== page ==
Reportage by Getty Images. Inspiring and iconic photojournalism from award-winning photographers and new emerging talent.

View our main web site

View our journal

Sign up for our newsletter


Additional pages

Twitter feed

Instagram Feed

    More - Instagram

    Reportage Online

    Posts I like

    More liked posts

    Twenty years after the beginning of multiracial democracy in South Africa, the Born Frees—the first generation of the so-called rainbow nation—have come of age. While they have inherited a free country from parents who have fought long and hard against apartheid, theirs is a story of growing up in a democracy that is complex and young. They grapple with enormous issues—access to education, gang violence, corruption, HIV/AIDS, and income inequality, to name a few. More than half of the nation’s 18-25 year olds are unemployed. 

    Photographer Krisanne Johnson has been awarded a 2014 Getty Images Grant for Editorial Photography for her project ‘South Africa’s Post-Apartheid Youth.’ Read more about Krisanne and the project here.

    More than a year of unprecedented violence has plunged Central African Republic (CAR) into perhaps the most unstable and bloodiest era of its history. Armed groups called anti-balaka, comprised of Christians and animists who were initially organized to fight local crime, are seeking revenge mostly against the Muslim minority for a cycle of looting, torture and killing that began after the mainly Muslim rebel coalition Séléka seized power in March 2013. Anti-balaka refuses to lay down their arms. Instead, they hunt and kill Muslims who remain in areas under their control or those who attempt to flee.

    Photographer William Daniels has been awarded a 2014 Getty Images Grant for Editorial Photography for his project ‘CAR in Chaos.’ Read more about William and the project here.

    'I was with my colleague friend Manon Querouil doing a story on oil companies who are destroying the Niger Delta and rebels who are attacking pipe-lines and kidnapping people. The rebels, known as the Movement of Emancipation of the Niger Delta, and Ateke, their chief, were living hidden in the mangrove….After a few days Ateke fancies Manon and wants to sleep with her. I had to play the big sister role, saying that she can not, she would have to be married. Warlord says fine, he will marry Manon – what’s another wife or two. We said to him that we needed beautiful dresses, a ring and to all our parents. Ateke gave us some money and send a man with us so we can buy our girl things. Of course as soon as we arrived into the city we flew back to France. Ateke is probably still waiting for his evaporated wife.'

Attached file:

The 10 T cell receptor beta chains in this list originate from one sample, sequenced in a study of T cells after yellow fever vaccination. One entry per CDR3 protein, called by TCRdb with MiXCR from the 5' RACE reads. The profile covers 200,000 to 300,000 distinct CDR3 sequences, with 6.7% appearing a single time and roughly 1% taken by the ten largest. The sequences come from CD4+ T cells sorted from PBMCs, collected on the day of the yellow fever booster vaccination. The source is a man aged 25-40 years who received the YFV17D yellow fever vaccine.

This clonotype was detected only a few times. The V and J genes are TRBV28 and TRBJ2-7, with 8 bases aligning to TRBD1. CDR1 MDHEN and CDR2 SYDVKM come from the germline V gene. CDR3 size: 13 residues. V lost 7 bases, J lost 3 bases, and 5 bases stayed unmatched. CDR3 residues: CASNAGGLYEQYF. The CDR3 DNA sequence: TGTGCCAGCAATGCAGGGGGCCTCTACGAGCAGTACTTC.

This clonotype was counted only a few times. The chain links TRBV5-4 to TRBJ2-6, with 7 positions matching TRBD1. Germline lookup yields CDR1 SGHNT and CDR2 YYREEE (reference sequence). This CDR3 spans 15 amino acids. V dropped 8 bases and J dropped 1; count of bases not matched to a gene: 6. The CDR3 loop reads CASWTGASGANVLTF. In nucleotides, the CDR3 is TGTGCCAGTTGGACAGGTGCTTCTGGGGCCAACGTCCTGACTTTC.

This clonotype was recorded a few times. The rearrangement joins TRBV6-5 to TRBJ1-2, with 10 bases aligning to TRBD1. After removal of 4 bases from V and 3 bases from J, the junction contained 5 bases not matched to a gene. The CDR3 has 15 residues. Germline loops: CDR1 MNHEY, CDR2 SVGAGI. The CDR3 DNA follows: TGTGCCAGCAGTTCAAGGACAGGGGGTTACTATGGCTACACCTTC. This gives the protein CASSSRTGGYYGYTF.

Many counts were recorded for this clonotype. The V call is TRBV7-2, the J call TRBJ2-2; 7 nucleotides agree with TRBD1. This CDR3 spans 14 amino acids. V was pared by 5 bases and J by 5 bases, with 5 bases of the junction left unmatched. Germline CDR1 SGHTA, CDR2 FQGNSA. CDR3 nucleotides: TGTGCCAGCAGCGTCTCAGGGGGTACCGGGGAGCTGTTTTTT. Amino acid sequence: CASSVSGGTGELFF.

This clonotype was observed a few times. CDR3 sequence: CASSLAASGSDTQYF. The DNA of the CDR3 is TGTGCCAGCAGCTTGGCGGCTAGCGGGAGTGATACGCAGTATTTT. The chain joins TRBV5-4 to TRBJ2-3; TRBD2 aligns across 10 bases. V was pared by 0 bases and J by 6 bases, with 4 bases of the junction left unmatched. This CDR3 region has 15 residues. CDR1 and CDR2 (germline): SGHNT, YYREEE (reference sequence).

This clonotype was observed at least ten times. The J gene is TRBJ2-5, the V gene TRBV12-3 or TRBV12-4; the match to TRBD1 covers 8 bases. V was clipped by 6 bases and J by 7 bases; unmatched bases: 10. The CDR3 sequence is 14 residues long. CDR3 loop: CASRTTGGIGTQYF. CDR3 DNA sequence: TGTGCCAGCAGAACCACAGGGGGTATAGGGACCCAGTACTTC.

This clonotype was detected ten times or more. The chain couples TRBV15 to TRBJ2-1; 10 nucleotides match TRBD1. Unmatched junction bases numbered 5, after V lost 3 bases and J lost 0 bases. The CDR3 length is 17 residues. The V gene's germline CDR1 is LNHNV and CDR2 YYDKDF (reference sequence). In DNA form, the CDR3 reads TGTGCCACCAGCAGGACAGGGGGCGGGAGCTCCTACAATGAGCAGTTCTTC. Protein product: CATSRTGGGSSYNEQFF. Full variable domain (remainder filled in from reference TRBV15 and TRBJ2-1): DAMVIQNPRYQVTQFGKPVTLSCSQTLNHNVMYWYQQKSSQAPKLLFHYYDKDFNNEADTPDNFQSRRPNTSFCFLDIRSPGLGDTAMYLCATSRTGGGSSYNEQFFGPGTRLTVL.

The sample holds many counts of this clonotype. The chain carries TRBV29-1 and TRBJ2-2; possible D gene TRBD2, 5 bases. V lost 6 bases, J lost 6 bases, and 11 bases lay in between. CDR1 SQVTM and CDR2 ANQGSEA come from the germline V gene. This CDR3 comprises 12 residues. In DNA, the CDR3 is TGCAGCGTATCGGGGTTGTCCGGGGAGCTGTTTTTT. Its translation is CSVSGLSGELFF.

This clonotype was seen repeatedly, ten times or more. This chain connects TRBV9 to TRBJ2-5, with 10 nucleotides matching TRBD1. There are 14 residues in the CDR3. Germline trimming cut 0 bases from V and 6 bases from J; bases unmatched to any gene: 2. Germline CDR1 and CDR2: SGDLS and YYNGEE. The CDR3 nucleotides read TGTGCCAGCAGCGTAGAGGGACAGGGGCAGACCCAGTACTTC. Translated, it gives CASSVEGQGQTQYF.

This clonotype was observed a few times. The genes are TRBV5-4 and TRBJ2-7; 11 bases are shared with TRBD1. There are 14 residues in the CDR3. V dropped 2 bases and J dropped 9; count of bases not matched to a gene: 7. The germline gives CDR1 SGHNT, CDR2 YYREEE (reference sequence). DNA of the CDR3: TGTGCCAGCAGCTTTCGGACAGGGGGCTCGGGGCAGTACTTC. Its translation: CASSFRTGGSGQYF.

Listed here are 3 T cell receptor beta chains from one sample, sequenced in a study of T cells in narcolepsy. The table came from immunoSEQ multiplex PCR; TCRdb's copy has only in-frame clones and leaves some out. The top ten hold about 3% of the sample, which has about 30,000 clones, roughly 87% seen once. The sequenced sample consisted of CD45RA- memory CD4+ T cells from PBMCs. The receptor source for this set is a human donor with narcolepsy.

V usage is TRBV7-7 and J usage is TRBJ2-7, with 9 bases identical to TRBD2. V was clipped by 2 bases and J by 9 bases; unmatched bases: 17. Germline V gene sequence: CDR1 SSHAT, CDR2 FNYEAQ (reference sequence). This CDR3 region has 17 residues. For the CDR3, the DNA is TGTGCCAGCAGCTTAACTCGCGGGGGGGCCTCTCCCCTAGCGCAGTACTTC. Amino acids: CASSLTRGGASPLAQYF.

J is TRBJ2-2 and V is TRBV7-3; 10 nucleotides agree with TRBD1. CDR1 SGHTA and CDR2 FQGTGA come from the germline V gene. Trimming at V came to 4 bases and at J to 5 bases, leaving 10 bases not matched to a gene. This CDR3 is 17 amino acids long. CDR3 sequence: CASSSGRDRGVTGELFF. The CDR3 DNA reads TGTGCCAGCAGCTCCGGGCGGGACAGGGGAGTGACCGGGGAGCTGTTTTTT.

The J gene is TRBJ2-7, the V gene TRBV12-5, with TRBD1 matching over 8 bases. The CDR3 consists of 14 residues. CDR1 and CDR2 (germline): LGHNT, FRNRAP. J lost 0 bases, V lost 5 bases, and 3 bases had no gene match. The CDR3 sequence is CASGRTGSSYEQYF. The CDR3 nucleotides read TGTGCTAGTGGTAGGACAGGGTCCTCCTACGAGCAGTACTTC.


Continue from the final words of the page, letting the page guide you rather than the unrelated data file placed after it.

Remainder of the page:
-Reportage by Getty Images photographer Veronique de Viguerie recalls the story behind one her most iconic photos -  Escaping a Marriage Proposal from a Warlord

    Jonathan Torgovnik was awarded a Getty Images Grant for Editorial Photography in 2007 for his project “Intended Consequences.” Torgovnik followed 50 women who were raped during the Rwandan genocide in 1994, and who bore children as a result. The project was built through a series of narratives constructed from environmental portraits, audio interviews and textual reflections. “Intended Consequences” led to the creation of Foundation Rwanda, which provides assistance to the mothers and children.

    2014 marks the tenth anniversary of the Getty Images Grants for Editorial Photography program, which has now awarded almost $1 million in funding to photojournalists. As we prepare to announce this year’s winners on September 4 at Visa Pour l’Image, we are taking a look back at some of the winners from the past 10 years. See more on In Focus.

    'Although antiretroviral drugs were available in the States and throughout Europe they were nonexistent in Africa at that time. The cost of medicine and the surrounding treatment were price prohibitive in countries where the majority of people live off $2 a day.

    While documenting this crisis I chose to focus on the stories of individuals. The scope of the pandemic was too widespread. My images exist as a record of people I met who lost their lives to AIDS, as a reminder that countless others seek access to life saving drugs and that children orphaned by the disease need our help.’